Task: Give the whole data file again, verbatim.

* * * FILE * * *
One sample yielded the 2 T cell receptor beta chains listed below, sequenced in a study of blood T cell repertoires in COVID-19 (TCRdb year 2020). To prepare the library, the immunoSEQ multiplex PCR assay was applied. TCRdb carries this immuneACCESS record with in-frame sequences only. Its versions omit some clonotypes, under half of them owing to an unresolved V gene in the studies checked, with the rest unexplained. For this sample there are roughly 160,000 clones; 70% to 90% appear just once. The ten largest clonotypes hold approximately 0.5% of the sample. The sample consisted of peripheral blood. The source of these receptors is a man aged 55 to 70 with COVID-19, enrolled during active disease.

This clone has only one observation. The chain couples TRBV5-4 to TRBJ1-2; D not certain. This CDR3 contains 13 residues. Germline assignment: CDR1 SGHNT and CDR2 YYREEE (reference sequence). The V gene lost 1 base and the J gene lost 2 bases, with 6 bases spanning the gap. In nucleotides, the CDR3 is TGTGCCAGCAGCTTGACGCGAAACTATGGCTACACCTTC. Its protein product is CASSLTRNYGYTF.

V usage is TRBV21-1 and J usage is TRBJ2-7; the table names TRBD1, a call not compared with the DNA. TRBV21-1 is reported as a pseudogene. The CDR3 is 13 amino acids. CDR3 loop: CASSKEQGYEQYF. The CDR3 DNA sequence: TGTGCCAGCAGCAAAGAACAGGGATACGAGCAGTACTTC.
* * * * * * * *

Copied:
One sample yielded the 2 T cell receptor beta chains listed below, sequenced in a study of blood T cell repertoires in COVID-19 (TCRdb year 2020). To prepare the library, the immunoSEQ multiplex PCR assay was applied. TCRdb carries this immuneACCESS record with in-frame sequences only. Its versions omit some clonotypes, under half of them owing to an unresolved V gene in the studies checked, with the rest unexplained. For this sample there are roughly 160,000 clones; 70% to 90% appear just once. The ten largest clonotypes hold approximately 0.5% of the sample. The sample consisted of peripheral blood. The source of these receptors is a man aged 55 to 70 with COVID-19, enrolled during active disease.

This clone has only one observation. The chain couples TRBV5-4 to TRBJ1-2; D not certain. This CDR3 contains 13 residues. Germline assignment: CDR1 SGHNT and CDR2 YYREEE (reference sequence). The V gene lost 1 base and the J gene lost 2 bases, with 6 bases spanning the gap. In nucleotides, the CDR3 is TGTGCCAGCAGCTTGACGCGAAACTATGGCTACACCTTC. Its protein product is CASSLTRNYGYTF.

V usage is TRBV21-1 and J usage is TRBJ2-7; the table names TRBD1, a call not compared with the DNA. TRBV21-1 is reported as a pseudogene. The CDR3 is 13 amino acids. CDR3 loop: CASSKEQGYEQYF. The CDR3 DNA sequence: TGTGCCAGCAGCAAAGAACAGGGATACGAGCAGTACTTC.